News and notes from around town:
• Consider it a new plan to makes some moo-la at 19th and Massachusetts streets. As we reported a couple of months ago, Iwig Dairy is looking for a location to open a Lawrence store that will sell its farm-fresh milk, ice cream, egg nog and other similar creations.
Well, it looks like the company has settled on a spot at 1901 Mass., next to the temporary Dillons pharmacy location. Tim Iwig, an owner of the Tecumseh-based dairy said he’s in the final stages of signing a lease for the spot. If all goes well, the dairy should take possession of the building by early February, and be open for business a few weeks later.
The store would sell plain old milk, several varieties of flavored milk, butter, and products from other area producers such as cheese, granola, organic vegetables and others.
“We’ll really be looking to put together as many partnerships with local producers as we can,” Iwig said.
Iwig hopes the location will be a winner, in part, because it will be near the new Dillons store that currently is under construction just to the north. Iwig is hoping that people shopping at that store will make the short trip to buy their dairy products at Iwig.
The company has a similar store on Gage Boulevard in Topeka, in addition to selling its products in several area grocery stores. But Iwig thinks the Lawrence store is particularly important to the dairy’s growth plans, partially because the community seems enthusiastic about the idea of buying locally produced food.
“We are about as local as you can get with a dairy,” Iwig said. “We’re right on the edge of Topeka. I’m not sure our milk even travels 20 miles to get to Lawrence.”
As he has done in the past, Iwig is selling shares of stock in the dairy to help finance this latest expansion. Iwig said sales of shares have gone reasonably well, but he would like to sell about 20 more shares at $500 apiece prior to finalizing the lease for the store location. People interested in buying shares should contact the dairy.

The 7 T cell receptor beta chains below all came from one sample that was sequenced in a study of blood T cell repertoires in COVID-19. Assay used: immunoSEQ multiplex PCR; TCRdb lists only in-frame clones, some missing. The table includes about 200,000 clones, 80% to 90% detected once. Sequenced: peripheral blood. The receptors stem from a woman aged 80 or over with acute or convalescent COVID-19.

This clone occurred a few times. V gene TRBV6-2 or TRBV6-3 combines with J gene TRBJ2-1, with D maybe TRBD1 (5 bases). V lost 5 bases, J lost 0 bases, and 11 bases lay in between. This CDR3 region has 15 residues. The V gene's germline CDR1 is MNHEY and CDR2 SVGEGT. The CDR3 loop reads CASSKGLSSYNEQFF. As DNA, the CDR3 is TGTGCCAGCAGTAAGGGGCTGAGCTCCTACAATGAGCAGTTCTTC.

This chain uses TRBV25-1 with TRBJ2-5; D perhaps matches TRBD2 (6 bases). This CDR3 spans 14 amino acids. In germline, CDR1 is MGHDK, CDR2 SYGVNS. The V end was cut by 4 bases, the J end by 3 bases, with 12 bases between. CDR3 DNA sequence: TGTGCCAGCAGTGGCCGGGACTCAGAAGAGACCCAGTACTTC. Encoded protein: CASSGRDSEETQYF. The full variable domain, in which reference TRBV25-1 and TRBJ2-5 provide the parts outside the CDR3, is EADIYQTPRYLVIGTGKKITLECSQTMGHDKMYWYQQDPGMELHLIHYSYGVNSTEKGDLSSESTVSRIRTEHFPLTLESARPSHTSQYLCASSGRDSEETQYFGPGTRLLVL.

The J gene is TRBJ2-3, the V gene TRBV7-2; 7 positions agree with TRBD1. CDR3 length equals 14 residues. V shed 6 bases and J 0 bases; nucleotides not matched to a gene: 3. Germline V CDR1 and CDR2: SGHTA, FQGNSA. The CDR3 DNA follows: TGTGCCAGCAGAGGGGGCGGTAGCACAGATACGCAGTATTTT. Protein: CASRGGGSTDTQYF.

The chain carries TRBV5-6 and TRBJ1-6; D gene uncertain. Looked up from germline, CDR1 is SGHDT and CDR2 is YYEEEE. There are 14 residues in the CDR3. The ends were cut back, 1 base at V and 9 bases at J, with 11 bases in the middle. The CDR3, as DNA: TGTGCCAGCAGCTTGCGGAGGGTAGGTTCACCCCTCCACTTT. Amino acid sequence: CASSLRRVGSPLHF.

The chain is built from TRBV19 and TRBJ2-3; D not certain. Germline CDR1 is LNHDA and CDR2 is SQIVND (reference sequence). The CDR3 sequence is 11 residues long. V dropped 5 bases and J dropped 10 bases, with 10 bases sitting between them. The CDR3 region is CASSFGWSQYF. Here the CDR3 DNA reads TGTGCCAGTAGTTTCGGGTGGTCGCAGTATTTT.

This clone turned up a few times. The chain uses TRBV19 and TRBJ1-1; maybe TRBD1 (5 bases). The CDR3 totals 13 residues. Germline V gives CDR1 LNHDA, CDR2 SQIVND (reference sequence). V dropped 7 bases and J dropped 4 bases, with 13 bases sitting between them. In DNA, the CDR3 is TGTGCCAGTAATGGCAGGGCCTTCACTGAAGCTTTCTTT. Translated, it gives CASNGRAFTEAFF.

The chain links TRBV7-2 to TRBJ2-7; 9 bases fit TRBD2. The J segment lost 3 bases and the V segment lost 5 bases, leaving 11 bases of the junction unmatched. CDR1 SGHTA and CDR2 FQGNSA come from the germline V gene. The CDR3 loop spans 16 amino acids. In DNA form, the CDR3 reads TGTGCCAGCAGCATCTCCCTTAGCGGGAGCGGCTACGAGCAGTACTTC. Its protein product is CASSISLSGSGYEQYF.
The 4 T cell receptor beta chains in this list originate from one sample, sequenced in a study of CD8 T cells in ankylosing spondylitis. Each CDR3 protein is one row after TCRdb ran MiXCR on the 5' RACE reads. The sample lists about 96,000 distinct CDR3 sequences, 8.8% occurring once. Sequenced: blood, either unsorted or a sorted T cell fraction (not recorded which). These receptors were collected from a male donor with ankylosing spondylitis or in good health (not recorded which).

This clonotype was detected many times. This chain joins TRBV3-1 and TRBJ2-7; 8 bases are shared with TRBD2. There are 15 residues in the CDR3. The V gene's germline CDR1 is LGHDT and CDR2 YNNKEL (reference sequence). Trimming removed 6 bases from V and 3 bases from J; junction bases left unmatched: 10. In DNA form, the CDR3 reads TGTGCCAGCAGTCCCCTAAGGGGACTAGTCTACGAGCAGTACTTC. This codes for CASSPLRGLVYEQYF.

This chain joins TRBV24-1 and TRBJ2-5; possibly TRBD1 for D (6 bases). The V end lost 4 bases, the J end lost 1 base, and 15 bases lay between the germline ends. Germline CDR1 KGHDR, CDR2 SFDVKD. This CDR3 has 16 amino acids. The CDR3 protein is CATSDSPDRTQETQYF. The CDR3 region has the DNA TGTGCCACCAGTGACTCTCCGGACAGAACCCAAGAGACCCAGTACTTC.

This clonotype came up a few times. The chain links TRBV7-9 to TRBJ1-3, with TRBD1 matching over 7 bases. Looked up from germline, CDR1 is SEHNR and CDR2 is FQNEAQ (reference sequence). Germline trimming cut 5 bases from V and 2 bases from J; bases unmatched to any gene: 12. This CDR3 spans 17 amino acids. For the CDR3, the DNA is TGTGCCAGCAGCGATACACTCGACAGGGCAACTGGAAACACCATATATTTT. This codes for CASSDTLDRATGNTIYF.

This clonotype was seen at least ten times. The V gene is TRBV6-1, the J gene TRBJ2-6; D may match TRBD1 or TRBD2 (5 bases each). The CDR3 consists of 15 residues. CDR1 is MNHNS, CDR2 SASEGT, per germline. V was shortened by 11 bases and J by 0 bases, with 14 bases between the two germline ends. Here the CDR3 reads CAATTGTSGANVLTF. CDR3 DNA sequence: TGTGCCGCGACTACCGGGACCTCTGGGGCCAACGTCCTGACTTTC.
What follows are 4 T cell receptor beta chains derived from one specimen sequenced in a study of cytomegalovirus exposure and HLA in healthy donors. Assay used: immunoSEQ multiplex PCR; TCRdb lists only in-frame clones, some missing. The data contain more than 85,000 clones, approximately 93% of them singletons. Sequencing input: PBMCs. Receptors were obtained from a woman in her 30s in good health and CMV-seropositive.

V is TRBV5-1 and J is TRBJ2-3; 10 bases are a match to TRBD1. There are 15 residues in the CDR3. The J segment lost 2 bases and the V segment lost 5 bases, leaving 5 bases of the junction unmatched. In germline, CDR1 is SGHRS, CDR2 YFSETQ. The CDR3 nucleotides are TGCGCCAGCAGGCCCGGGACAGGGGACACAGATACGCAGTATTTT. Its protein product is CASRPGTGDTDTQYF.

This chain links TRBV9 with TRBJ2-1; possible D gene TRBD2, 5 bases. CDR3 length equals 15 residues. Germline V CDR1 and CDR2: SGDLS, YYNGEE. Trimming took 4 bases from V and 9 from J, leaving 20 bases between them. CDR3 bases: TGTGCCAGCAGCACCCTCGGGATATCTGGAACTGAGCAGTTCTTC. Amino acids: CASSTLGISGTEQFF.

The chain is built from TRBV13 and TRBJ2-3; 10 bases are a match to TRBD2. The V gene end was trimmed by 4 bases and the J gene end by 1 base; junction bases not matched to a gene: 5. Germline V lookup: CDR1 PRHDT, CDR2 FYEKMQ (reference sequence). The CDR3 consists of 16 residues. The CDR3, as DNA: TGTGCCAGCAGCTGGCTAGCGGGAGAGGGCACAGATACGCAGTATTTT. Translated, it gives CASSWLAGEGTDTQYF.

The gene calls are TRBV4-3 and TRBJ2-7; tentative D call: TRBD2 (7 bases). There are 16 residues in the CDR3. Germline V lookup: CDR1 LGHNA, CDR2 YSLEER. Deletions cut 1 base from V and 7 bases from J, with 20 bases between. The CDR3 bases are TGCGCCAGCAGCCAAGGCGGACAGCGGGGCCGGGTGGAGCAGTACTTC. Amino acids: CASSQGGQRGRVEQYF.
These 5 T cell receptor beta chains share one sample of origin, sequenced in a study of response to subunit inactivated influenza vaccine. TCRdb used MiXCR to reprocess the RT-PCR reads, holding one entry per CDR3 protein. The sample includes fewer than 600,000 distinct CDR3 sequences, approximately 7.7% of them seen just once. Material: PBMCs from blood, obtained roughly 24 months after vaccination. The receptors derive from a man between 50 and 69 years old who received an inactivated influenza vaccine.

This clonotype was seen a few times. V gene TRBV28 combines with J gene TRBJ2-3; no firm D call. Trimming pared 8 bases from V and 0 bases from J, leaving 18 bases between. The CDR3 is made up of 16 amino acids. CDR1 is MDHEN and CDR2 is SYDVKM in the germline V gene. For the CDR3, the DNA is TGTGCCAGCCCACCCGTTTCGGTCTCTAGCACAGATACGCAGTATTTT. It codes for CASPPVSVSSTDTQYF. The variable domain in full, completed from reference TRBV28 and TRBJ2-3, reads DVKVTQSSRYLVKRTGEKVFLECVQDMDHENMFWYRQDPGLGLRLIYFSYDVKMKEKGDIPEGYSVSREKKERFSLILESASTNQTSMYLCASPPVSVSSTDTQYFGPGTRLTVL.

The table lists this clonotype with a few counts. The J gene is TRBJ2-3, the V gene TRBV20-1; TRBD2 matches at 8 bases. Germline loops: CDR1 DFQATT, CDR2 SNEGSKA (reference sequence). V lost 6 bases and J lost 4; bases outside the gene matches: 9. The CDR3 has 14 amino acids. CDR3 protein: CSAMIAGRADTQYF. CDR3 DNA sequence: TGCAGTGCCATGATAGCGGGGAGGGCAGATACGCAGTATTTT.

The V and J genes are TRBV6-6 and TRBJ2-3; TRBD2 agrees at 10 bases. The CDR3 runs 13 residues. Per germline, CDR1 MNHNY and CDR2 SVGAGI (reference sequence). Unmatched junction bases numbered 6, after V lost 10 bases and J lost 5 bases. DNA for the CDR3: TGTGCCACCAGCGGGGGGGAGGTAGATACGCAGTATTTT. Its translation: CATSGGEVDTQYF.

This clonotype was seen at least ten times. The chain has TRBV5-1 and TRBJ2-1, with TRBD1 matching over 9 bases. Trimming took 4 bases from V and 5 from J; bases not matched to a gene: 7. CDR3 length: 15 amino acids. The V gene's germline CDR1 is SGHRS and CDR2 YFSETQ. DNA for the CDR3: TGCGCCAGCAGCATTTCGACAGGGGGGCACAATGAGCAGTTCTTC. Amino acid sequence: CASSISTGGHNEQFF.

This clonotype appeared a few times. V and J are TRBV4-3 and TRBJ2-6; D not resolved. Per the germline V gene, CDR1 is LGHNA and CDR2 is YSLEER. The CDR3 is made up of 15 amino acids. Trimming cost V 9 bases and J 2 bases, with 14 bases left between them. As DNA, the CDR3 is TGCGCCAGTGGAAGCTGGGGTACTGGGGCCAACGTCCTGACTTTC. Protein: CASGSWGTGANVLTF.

• The biggest changes in years to the city’s rental industry will be up for approval at Tuesday’s city commission meeting.
As we reported in October, city commissioners have said they want to get tougher on landlords who violate the city law of allowing no more than three unrelated people to live in a single family home and no more than four to live in a multi-family zoned property.
City attorneys have brought back detailed ordinances that would add several new provisions to the city’s rental regulations. They include:
- Absentee owners of rental property — defined as any owner who lives more than 40 miles outside the city — must hire a local, resident agent to be responsible for the property. The city will require contact information for the resident agent — including a cell phone number — so that the agent can be contacted if problems arise at the property. The agent also can be served legal papers, if the city takes enforcement action against the property.
- The city is giving its enforcement staff broad authority to revoke a rental license. The ordinance says the city’s enforcement officers simply must consider “all aggravating and mitigating circumstances, including, among other things, whether or not the owner has had other revocations or convictions” under the city’s rental code. Currently, only rentals in single family neighborhoods are required to have a rental license. Apartment complexes or homes in multi-family zoned neighborhoods aren’t required to have rental licenses.
- Specifically, a rental license can be revoked if a property is considered to be a “public nuisance.” A property can be declared a public nuisance, if a property violates one or more of the following codes: anti-litter ordinance; disorderly house nuisance ordinance; property maintenance code; environmental code; or the land development code. Rather than revocation, the city also will have the option of placing a property on probation, which would give the property owner a set period of time to correct the violations.